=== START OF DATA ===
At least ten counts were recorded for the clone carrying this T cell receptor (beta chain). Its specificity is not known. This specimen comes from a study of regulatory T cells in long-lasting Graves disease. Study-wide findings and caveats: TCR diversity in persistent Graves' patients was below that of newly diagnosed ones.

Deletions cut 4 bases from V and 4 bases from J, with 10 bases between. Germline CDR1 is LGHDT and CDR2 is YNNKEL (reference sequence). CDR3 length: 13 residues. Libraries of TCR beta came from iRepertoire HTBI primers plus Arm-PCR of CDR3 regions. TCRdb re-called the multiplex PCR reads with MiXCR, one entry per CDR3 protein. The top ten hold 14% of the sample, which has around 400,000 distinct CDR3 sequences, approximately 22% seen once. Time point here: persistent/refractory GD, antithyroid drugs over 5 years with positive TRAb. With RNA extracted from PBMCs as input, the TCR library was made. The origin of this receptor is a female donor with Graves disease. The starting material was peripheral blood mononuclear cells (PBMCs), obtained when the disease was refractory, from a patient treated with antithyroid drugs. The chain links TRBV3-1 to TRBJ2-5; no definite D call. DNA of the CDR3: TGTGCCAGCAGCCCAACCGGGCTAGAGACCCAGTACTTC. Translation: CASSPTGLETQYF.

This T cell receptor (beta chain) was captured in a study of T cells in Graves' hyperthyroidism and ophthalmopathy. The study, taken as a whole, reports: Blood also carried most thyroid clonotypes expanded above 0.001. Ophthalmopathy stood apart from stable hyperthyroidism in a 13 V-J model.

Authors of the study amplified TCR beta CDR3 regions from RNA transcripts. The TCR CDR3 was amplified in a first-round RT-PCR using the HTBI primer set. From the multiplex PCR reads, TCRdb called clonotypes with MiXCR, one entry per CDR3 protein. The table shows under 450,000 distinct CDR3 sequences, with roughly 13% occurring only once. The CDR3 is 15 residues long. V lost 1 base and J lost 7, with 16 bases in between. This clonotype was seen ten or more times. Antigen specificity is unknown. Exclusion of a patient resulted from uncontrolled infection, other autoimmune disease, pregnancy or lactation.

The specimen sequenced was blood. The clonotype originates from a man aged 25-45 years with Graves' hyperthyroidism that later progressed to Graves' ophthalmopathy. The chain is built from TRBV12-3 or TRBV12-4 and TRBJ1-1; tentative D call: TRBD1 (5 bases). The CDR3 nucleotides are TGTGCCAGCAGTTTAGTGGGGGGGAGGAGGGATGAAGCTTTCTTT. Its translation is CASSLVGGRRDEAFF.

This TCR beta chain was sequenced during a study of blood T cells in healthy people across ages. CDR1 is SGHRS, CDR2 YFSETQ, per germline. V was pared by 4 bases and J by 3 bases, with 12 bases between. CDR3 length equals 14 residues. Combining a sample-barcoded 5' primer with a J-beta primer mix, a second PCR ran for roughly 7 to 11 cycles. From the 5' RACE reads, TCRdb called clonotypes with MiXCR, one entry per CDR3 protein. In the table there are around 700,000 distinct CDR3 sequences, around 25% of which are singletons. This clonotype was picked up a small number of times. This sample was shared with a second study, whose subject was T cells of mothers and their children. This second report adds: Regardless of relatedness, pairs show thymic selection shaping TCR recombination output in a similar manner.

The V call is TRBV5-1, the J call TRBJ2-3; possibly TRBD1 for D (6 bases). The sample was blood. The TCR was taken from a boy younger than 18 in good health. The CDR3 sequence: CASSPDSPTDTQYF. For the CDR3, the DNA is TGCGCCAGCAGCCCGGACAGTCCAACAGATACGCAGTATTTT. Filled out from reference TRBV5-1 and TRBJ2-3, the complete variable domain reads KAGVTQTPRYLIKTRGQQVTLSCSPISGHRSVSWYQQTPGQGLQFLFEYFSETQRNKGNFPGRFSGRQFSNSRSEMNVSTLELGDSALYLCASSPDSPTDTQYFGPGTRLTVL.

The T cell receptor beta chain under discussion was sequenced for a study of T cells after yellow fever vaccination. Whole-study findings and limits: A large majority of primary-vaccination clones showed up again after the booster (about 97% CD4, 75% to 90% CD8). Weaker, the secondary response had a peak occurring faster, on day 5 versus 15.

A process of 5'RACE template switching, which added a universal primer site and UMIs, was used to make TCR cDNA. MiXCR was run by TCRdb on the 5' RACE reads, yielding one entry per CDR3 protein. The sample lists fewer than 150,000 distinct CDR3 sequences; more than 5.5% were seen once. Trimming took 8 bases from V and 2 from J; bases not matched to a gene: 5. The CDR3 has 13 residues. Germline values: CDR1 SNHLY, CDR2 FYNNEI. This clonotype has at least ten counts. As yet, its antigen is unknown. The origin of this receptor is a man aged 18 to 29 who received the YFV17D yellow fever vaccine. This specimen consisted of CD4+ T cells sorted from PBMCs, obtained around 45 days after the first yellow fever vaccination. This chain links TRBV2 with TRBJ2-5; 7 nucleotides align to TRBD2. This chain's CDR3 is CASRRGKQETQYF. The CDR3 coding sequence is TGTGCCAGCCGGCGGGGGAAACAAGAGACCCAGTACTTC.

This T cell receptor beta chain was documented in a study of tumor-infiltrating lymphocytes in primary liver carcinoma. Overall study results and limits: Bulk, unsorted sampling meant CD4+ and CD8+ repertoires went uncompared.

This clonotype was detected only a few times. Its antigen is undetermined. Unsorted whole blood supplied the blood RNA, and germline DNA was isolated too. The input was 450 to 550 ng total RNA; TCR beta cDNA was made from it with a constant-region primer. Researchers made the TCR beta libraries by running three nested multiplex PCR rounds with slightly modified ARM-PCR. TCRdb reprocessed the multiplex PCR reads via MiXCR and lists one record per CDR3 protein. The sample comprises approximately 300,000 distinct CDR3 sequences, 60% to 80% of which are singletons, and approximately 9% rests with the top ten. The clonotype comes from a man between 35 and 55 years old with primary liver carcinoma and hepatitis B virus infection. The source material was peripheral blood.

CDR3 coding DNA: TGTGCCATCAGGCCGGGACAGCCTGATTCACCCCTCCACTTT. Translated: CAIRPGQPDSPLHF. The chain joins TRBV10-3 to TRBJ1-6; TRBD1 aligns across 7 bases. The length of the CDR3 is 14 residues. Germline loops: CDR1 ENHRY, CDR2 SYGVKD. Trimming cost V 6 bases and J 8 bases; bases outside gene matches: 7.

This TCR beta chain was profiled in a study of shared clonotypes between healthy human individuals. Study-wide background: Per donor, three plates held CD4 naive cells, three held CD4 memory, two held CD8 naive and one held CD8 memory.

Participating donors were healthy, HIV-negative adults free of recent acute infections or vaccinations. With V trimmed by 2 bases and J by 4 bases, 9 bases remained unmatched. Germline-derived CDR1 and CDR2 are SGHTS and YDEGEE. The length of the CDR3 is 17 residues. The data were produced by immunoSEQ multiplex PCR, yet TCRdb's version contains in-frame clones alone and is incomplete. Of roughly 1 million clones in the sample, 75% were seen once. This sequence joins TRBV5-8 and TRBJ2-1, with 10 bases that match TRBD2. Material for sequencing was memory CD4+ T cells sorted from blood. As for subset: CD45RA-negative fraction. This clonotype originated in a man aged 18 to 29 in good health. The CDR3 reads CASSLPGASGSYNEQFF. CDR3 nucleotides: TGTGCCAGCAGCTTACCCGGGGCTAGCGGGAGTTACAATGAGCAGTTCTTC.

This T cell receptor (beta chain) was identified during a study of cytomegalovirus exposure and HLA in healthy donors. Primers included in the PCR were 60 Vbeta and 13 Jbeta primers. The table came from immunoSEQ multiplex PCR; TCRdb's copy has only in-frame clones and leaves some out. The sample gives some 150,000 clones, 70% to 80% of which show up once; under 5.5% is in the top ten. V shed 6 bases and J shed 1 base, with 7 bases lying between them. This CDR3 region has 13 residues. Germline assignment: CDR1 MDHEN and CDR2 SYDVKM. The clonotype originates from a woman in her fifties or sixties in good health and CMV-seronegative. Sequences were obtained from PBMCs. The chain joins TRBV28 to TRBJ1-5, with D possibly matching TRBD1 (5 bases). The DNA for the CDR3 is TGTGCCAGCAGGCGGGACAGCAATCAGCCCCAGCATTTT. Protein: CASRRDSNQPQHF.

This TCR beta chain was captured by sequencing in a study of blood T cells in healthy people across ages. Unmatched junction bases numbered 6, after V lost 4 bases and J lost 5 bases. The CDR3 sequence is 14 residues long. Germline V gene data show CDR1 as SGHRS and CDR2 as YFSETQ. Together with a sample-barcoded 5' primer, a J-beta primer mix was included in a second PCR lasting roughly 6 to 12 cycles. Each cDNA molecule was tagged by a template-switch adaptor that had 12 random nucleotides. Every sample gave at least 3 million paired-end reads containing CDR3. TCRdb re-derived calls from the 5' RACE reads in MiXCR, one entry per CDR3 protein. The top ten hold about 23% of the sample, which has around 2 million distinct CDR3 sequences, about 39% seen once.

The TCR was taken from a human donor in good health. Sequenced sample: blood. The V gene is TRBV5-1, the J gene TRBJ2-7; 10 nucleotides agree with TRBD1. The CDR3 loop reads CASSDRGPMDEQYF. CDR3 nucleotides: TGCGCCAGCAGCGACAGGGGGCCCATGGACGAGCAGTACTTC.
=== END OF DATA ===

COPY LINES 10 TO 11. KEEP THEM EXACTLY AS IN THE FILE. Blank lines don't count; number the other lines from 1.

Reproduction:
This T cell receptor beta chain was documented in a study of tumor-infiltrating lymphocytes in primary liver carcinoma. Overall study results and limits: Bulk, unsorted sampling meant CD4+ and CD8+ repertoires went uncompared.

This clonotype was detected only a few times. Its antigen is undetermined. Unsorted whole blood supplied the blood RNA, and germline DNA was isolated too. The input was 450 to 550 ng total RNA; TCR beta cDNA was made from it with a constant-region primer. Researchers made the TCR beta libraries by running three nested multiplex PCR rounds with slightly modified ARM-PCR. TCRdb reprocessed the multiplex PCR reads via MiXCR and lists one record per CDR3 protein. The sample comprises approximately 300,000 distinct CDR3 sequences, 60% to 80% of which are singletons, and approximately 9% rests with the top ten. The clonotype comes from a man between 35 and 55 years old with primary liver carcinoma and hepatitis B virus infection. The source material was peripheral blood.